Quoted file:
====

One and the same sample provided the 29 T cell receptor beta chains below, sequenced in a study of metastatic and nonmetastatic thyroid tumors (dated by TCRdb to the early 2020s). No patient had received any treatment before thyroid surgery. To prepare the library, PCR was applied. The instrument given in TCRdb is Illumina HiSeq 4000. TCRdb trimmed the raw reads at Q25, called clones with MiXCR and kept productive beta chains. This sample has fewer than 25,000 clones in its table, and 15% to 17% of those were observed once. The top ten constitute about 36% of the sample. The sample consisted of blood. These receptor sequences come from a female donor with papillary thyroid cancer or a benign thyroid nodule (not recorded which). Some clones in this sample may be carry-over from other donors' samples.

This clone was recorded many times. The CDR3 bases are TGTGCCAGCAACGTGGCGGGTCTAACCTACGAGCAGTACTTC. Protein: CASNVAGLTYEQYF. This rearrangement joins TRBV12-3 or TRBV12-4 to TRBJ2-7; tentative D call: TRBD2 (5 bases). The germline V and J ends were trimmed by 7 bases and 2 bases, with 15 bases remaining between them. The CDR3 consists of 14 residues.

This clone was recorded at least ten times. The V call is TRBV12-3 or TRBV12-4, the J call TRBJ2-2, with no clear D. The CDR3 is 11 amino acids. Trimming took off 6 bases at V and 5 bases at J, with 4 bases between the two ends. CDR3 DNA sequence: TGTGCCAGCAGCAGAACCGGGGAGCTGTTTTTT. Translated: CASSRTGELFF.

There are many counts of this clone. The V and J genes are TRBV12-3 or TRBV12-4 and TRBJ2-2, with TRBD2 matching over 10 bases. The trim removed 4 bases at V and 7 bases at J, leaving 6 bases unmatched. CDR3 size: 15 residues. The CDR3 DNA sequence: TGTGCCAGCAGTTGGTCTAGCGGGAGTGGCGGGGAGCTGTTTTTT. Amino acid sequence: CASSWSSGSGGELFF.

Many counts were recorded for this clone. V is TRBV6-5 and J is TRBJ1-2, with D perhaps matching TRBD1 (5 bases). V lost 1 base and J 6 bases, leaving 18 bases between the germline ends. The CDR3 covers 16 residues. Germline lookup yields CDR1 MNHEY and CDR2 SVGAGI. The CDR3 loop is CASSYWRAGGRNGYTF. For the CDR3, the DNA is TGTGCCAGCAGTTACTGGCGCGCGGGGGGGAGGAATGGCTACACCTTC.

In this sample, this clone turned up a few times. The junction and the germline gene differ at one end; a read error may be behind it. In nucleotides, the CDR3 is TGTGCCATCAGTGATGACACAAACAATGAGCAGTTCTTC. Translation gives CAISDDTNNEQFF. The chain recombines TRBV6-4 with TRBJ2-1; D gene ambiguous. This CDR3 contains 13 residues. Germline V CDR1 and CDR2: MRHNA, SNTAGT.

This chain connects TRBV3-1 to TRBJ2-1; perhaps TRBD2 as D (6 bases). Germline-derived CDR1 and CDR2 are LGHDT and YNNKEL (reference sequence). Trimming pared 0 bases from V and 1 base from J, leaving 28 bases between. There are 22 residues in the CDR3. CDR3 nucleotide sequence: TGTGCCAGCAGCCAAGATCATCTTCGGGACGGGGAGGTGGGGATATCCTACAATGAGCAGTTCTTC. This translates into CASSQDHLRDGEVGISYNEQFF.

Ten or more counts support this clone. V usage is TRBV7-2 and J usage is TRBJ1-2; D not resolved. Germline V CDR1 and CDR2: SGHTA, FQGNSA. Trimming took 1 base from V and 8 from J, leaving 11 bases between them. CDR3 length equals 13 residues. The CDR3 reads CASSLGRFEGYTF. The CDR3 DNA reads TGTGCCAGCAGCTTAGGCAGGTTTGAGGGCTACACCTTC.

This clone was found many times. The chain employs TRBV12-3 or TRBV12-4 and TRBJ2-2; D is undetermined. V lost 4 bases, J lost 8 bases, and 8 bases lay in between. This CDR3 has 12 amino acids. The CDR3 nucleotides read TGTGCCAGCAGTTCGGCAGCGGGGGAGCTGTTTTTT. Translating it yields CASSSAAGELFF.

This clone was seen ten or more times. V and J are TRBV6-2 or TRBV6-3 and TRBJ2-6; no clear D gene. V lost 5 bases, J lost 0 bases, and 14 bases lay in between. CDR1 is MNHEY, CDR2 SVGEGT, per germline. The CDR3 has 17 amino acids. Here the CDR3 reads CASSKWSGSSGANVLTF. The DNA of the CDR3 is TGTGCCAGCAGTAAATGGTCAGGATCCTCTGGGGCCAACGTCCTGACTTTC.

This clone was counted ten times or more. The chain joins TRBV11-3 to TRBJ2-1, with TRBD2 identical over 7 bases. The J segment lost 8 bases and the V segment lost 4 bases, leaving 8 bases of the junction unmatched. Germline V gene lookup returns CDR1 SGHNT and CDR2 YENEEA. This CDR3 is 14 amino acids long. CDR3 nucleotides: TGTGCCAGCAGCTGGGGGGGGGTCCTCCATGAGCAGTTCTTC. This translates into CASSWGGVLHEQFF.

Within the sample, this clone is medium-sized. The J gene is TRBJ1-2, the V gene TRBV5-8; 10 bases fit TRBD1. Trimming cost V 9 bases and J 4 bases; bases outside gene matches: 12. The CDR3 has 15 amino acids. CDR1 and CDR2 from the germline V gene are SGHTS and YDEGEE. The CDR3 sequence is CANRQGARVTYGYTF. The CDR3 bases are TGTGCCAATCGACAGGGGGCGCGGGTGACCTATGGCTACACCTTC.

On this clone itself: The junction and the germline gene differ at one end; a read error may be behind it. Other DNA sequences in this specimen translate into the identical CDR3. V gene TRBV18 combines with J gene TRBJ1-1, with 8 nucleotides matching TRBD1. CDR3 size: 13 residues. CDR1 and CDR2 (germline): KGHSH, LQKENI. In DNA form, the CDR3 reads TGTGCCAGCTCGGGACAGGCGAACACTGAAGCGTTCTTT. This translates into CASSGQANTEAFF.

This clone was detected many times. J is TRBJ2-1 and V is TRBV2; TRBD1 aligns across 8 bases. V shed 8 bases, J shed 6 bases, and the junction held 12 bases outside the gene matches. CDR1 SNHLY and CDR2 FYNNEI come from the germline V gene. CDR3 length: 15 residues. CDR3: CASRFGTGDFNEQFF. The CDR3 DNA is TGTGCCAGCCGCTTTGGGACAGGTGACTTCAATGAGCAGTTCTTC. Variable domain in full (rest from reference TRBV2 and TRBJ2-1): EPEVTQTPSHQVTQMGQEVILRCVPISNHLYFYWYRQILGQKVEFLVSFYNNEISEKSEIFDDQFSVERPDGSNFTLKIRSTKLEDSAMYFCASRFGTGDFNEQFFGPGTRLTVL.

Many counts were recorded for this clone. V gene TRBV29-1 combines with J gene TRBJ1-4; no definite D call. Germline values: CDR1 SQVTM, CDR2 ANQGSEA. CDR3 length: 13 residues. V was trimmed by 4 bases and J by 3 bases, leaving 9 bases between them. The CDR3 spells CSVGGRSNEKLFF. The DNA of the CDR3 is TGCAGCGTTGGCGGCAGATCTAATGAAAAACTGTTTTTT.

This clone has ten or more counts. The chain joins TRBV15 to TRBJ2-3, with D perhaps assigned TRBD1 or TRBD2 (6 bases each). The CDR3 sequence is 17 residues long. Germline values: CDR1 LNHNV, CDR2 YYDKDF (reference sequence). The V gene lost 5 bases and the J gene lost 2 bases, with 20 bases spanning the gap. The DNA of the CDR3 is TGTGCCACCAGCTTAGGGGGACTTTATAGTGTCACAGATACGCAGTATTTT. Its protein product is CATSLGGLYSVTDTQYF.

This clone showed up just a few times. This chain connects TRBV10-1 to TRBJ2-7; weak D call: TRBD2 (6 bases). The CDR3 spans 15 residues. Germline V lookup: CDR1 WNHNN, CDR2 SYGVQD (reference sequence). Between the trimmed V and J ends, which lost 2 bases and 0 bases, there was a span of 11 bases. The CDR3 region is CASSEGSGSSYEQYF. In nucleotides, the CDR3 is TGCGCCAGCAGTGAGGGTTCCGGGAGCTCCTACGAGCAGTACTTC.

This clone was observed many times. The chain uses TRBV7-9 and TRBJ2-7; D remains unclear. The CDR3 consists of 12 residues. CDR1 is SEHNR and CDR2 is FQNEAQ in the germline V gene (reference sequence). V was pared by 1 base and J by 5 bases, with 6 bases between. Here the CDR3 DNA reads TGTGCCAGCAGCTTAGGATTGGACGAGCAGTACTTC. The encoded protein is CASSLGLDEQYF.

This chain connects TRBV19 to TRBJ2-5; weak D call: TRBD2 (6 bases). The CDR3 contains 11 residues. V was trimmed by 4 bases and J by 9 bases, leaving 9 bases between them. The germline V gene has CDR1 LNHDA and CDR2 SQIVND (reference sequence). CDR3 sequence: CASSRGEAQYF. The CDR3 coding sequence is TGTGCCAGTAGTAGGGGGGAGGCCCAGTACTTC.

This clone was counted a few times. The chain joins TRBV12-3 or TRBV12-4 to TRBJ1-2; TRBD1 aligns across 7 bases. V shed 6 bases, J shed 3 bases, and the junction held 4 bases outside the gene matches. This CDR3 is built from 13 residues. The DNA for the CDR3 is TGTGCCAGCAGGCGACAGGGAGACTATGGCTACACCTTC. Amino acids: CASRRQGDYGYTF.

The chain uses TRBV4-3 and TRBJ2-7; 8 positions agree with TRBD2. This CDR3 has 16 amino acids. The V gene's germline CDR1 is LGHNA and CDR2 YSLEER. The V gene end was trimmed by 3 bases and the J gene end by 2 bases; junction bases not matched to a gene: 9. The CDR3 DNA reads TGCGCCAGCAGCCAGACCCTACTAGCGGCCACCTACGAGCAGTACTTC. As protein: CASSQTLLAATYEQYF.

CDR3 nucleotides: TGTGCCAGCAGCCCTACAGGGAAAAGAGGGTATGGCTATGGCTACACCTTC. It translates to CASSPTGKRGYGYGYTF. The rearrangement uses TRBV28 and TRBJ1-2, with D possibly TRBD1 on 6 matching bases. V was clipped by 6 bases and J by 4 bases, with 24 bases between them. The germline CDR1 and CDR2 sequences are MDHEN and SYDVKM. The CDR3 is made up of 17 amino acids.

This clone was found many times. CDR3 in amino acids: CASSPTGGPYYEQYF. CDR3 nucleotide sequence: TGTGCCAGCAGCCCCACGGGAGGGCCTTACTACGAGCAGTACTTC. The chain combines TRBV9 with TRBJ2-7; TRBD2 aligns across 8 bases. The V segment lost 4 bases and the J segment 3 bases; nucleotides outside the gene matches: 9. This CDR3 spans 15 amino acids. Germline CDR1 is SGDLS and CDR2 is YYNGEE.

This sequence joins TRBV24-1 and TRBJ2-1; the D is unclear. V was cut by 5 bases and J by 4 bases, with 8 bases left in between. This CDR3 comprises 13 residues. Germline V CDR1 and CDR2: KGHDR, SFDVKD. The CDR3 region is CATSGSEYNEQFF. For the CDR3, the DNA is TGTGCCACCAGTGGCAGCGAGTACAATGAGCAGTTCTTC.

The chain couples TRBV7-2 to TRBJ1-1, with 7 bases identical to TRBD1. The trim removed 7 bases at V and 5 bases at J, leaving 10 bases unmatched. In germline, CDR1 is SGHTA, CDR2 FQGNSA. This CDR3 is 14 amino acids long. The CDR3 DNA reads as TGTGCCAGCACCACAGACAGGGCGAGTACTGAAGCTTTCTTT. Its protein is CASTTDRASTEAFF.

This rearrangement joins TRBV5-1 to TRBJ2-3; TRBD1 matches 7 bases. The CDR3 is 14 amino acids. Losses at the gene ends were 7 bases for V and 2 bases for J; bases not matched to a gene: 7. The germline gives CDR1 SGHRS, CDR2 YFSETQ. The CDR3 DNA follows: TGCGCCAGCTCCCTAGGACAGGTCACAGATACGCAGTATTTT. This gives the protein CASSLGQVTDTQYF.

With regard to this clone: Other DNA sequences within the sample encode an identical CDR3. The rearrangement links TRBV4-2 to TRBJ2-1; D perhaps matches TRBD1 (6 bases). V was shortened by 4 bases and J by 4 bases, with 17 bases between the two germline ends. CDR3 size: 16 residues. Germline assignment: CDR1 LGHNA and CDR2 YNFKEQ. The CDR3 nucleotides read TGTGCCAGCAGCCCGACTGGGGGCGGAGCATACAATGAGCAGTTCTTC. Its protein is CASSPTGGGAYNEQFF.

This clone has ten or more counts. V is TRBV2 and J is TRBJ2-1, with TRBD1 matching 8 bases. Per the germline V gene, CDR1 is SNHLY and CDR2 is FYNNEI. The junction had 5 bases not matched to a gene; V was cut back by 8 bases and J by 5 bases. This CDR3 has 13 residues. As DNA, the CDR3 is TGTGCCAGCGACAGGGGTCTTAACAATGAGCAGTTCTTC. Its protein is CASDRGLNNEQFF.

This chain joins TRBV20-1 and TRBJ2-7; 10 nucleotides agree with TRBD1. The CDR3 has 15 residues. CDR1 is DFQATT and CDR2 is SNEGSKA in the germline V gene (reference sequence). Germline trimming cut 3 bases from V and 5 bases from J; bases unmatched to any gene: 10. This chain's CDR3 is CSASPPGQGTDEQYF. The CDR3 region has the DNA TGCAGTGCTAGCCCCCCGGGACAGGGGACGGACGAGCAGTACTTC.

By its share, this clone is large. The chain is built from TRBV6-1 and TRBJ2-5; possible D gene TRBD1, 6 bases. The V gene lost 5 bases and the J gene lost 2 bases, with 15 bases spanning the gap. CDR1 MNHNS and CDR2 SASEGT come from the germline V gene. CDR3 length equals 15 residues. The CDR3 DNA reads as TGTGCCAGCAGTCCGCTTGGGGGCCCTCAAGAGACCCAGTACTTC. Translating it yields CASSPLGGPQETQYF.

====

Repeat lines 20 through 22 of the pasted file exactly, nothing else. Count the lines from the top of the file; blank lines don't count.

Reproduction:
This clone was counted a few times. The chain joins TRBV12-3 or TRBV12-4 to TRBJ1-2; TRBD1 aligns across 7 bases. V shed 6 bases, J shed 3 bases, and the junction held 4 bases outside the gene matches. This CDR3 is built from 13 residues. The DNA for the CDR3 is TGTGCCAGCAGGCGACAGGGAGACTATGGCTACACCTTC. Amino acids: CASRRQGDYGYTF.

The chain uses TRBV4-3 and TRBJ2-7; 8 positions agree with TRBD2. This CDR3 has 16 amino acids. The V gene's germline CDR1 is LGHNA and CDR2 YSLEER. The V gene end was trimmed by 3 bases and the J gene end by 2 bases; junction bases not matched to a gene: 9. The CDR3 DNA reads TGCGCCAGCAGCCAGACCCTACTAGCGGCCACCTACGAGCAGTACTTC. As protein: CASSQTLLAATYEQYF.

CDR3 nucleotides: TGTGCCAGCAGCCCTACAGGGAAAAGAGGGTATGGCTATGGCTACACCTTC. It translates to CASSPTGKRGYGYGYTF. The rearrangement uses TRBV28 and TRBJ1-2, with D possibly TRBD1 on 6 matching bases. V was clipped by 6 bases and J by 4 bases, with 24 bases between them. The germline CDR1 and CDR2 sequences are MDHEN and SYDVKM. The CDR3 is made up of 17 amino acids.